Patients Helping Patients

Amidst Meaningful Use, PQRS, ICD-10 implementation and all other initiatives that our practices face this spring, a bright spot is blooming in San Diego. No, CMS has not retracted its rigors, our rounding responsibilities have not been relinquished, we have yet to memorize that 585.5 must soon equal N18.5 and we still struggle with how to efficiently and effectively meet MU Stage 2.  What is new in the San Diego renal community is patients helping patients; a mentor program designed by and for patients to improve clinical outcomes by improving patient centered education and support.

For many years Balboa Nephrology Medical Group, Inc. (BNMG) has been interested in a patient mentor program, but was never able to continuously sustain such a program.  In late 2013, under the continued efforts and vision of Dr. Steven M. Steinberg, BNMG’s CEO, the Group gained traction through a not for profit CA 501 (c) corporation named ReMend: Renal Empowered Mentors for Education in Nephrology and Dialysis. [ReMend Mentors do not offer medical advice; that is, they are trained to refer patients back to the healthcare team if medical questions arise.]

In an email message to BNMG physicians introducing the program in fall 2013, Steinberg wrote, “Despite direct MD to patient education, despite TOPS, despite disease management by the RCC, despite numerous available pamphlets and videos, a major impediment to getting patients to having a AVF, or choosing home dialysis, or getting a kidney transplant, is denial, disbelief, distrust, and misinformation. Nothing is better than a patient who has had ESRD, been on home dialysis, or had a transplant, to help teach and lead the new patient to the right choices. No matter how much we explain and direct, we have not been on dialysis or had a transplant, and that part of the process to convince patients to make the right choice is missing. A corps of credible patients, who have had the experience of ESRD and had to make the choices themselves, is a powerful tool for BNMG”.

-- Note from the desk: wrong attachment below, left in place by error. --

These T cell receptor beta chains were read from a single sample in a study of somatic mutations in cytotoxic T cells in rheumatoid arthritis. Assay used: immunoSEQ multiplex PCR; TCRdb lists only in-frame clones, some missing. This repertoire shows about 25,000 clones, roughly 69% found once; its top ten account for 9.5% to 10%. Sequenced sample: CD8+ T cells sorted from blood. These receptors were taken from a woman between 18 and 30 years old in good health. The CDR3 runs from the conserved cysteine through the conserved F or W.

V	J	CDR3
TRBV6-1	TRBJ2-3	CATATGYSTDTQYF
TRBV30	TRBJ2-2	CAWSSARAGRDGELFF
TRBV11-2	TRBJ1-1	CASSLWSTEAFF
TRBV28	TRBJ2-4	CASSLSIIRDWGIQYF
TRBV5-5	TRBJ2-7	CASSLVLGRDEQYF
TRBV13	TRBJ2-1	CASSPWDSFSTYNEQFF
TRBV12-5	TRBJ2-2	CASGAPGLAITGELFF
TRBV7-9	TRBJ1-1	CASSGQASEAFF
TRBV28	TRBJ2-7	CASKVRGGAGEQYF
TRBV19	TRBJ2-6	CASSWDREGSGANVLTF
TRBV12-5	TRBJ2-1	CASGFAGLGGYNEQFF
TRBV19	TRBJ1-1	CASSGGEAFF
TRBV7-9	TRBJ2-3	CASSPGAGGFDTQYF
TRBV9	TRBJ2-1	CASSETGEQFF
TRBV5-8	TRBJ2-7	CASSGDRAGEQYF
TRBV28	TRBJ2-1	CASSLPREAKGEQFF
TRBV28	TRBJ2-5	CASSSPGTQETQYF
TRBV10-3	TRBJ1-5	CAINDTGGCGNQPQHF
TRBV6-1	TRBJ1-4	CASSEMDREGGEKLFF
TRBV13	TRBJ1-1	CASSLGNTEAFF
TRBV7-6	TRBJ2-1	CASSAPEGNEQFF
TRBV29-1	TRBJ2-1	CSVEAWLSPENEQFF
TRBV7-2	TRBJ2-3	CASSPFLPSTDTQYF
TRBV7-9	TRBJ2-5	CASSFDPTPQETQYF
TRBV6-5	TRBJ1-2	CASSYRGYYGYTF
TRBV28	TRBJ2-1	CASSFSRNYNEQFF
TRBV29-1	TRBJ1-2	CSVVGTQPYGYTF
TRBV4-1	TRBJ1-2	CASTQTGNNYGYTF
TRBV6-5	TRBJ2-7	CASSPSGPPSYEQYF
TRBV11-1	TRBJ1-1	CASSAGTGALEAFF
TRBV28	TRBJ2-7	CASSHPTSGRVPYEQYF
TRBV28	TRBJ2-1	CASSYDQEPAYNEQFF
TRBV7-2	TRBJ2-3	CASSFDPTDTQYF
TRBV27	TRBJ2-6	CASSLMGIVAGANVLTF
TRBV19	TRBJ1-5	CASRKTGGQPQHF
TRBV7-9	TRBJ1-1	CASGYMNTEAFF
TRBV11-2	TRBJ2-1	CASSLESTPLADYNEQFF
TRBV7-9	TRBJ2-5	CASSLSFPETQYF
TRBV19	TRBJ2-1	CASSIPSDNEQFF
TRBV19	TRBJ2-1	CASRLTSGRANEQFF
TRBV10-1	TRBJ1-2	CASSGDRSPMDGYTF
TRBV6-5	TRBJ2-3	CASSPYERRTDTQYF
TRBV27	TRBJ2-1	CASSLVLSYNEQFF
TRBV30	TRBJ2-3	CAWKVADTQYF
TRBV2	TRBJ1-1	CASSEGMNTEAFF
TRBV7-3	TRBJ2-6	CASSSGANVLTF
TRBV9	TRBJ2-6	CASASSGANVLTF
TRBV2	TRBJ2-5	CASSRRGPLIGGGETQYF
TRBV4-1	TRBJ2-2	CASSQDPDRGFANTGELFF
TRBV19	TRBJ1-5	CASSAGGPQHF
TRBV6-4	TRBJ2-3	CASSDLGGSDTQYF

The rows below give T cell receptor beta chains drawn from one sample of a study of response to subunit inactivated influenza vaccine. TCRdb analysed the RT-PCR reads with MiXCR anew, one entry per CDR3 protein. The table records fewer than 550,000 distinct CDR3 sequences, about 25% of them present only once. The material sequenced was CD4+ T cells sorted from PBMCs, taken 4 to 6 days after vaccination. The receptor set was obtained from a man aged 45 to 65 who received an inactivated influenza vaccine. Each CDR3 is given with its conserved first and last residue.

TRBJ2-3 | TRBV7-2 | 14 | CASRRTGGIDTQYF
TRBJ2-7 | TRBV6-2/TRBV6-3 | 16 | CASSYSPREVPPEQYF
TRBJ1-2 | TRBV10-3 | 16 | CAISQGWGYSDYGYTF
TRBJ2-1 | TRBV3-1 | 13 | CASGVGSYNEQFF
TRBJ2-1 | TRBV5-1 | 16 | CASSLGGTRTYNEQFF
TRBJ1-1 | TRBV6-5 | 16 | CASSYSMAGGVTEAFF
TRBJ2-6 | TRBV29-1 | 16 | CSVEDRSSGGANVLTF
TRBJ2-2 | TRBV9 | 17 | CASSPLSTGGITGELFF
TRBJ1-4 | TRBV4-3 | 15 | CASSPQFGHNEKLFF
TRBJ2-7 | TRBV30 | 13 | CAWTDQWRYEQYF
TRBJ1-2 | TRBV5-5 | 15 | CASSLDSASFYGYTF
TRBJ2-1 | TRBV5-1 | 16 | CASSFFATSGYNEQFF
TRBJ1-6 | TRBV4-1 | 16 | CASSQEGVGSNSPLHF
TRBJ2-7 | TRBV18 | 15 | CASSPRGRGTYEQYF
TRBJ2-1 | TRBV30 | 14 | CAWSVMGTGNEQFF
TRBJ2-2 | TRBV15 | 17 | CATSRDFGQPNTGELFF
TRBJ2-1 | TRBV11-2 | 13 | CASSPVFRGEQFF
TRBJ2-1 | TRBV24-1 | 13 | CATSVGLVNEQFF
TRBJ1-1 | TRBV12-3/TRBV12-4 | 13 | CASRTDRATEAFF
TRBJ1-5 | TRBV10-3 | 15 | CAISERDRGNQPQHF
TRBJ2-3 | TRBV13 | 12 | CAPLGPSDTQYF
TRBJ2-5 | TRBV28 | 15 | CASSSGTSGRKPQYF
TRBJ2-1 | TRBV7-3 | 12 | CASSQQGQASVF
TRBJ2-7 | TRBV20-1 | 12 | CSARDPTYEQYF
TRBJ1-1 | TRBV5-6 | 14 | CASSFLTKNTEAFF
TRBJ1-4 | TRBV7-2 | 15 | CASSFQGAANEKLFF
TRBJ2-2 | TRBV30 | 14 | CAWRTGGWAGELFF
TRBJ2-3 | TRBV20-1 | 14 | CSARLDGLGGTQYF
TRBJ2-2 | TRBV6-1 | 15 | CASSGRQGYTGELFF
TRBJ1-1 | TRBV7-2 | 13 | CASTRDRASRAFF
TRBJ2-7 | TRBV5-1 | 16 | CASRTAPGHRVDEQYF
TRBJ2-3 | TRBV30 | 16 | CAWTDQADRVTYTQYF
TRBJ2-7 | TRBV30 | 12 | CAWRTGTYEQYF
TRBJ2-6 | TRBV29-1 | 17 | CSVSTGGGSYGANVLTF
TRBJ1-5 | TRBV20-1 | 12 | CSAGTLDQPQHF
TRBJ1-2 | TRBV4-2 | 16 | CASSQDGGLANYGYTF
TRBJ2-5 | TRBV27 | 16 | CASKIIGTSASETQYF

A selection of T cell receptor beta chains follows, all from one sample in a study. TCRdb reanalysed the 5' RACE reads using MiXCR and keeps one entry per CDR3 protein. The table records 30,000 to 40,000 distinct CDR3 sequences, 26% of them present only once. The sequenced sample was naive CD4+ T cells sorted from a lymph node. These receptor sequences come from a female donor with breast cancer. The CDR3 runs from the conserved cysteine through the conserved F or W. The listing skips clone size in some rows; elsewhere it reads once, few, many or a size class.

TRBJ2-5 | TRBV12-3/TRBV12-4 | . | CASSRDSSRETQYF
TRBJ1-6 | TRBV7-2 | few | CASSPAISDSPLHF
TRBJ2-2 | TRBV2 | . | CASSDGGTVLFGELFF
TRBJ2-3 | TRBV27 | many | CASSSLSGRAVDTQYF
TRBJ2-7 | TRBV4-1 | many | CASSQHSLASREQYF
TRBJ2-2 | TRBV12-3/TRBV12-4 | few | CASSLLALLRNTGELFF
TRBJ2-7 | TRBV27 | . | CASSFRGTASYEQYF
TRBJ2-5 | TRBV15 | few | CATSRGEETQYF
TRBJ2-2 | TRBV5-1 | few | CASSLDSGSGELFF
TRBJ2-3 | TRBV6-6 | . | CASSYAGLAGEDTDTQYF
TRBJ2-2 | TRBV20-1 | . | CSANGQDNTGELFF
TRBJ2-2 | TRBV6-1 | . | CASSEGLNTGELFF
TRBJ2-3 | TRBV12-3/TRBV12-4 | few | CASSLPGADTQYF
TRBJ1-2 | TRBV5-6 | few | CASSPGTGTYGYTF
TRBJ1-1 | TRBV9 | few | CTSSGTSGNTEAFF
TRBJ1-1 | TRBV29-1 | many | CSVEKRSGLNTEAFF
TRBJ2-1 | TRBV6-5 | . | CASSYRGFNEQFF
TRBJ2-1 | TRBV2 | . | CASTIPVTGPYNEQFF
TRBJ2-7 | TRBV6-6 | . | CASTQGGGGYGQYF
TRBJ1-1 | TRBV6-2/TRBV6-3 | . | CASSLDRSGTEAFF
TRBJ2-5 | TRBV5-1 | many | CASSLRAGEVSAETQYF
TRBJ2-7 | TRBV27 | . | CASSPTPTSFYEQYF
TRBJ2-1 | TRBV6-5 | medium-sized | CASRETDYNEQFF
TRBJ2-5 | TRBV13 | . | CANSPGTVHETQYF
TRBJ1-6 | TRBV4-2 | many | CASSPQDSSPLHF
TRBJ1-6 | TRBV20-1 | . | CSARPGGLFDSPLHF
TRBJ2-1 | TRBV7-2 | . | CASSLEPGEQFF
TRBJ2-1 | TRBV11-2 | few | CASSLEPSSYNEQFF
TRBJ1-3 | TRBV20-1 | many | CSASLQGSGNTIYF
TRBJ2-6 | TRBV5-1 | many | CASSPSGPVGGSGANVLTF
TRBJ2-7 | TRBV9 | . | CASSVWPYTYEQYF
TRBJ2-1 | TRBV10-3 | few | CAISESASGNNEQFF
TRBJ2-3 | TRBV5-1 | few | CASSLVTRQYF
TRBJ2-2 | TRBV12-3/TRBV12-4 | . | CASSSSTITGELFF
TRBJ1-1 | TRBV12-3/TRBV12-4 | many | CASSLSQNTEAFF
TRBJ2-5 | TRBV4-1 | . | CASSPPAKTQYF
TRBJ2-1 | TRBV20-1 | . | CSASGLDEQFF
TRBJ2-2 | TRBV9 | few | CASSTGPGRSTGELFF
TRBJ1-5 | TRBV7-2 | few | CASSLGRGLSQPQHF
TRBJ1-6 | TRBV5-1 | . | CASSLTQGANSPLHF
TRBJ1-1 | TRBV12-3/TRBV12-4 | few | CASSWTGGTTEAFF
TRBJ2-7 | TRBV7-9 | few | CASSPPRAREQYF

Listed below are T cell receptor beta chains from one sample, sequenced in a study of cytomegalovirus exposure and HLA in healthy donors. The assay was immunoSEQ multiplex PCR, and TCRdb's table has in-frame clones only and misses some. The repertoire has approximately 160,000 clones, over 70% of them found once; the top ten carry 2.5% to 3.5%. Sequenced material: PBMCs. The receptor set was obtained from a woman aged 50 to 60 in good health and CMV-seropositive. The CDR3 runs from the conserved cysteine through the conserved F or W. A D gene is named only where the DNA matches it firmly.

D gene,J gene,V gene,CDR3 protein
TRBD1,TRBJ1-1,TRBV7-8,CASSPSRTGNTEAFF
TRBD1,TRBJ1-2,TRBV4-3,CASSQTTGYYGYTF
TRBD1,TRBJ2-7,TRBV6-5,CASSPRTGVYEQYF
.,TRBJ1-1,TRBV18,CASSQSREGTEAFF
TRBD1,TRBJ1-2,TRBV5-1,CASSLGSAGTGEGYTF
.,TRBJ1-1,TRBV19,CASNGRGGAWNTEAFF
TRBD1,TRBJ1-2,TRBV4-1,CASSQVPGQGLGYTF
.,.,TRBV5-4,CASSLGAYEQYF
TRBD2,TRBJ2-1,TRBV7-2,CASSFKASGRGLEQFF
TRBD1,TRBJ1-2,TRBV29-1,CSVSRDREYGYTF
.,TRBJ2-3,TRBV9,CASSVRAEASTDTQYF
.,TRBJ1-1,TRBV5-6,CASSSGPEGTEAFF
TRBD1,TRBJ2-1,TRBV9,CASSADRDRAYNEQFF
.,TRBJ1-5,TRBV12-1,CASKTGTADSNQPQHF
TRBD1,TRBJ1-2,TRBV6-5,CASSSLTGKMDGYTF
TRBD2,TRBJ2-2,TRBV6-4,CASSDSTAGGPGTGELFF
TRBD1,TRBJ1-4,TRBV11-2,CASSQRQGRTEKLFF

BNMG was fortunate to have one of its transplant patients, Dennis Bourque, share Dr. Steinberg’s vision of developing a mentor program in San Diego.  In addition to a new kidney transplant, Mr. Bourque’s 10 years of experience working with Renal Research Institute to address fluid overload provided him with a unique perspective and resolve to help get ReMend started.  Much of his time is dedicated to developing successful strategies for ReMend and overcoming obstacles that many start up organizations face.  After the legal structure was developed, ReMend used BNMG as a vehicle to carefully recruit mentors for the program by asking its physicians to refer patients they believed would make good role models.

ReMend now has a culturally diverse and dedicated team of 15 mentors that have experienced all forms of dialysis, undergone transplants and kidney donation.  All the mentors have exhibited a desire to help patients with their past experiences and have a positive approach to dealing with their health. I was overwhelmed and inspired during the first evening when we had all the prospective mentors in one room.  They each shared stories of struggle, courage, hope and a very strong commitment to give back!

While both ReMend and BNMG were anxious to pair its mentors with patients the group proceeded cautiously to ensure the sustainability of the program by providing adequate training.  The training took place over several months and included HIPAA, legal, dialysis, transplant and donation.  The training was provided by key staff from BNMG, dialysis provider and transplant center.  This collaboration between medical group, LDO, Transplant Center and non-profit is the first of its kind as it relates to a mentoring program, setting ReMend apart from other like organizations. Ongoing mentor training will be hardwired into the program.  Past trainings have been videotaped to assist in future mentor on-boarding.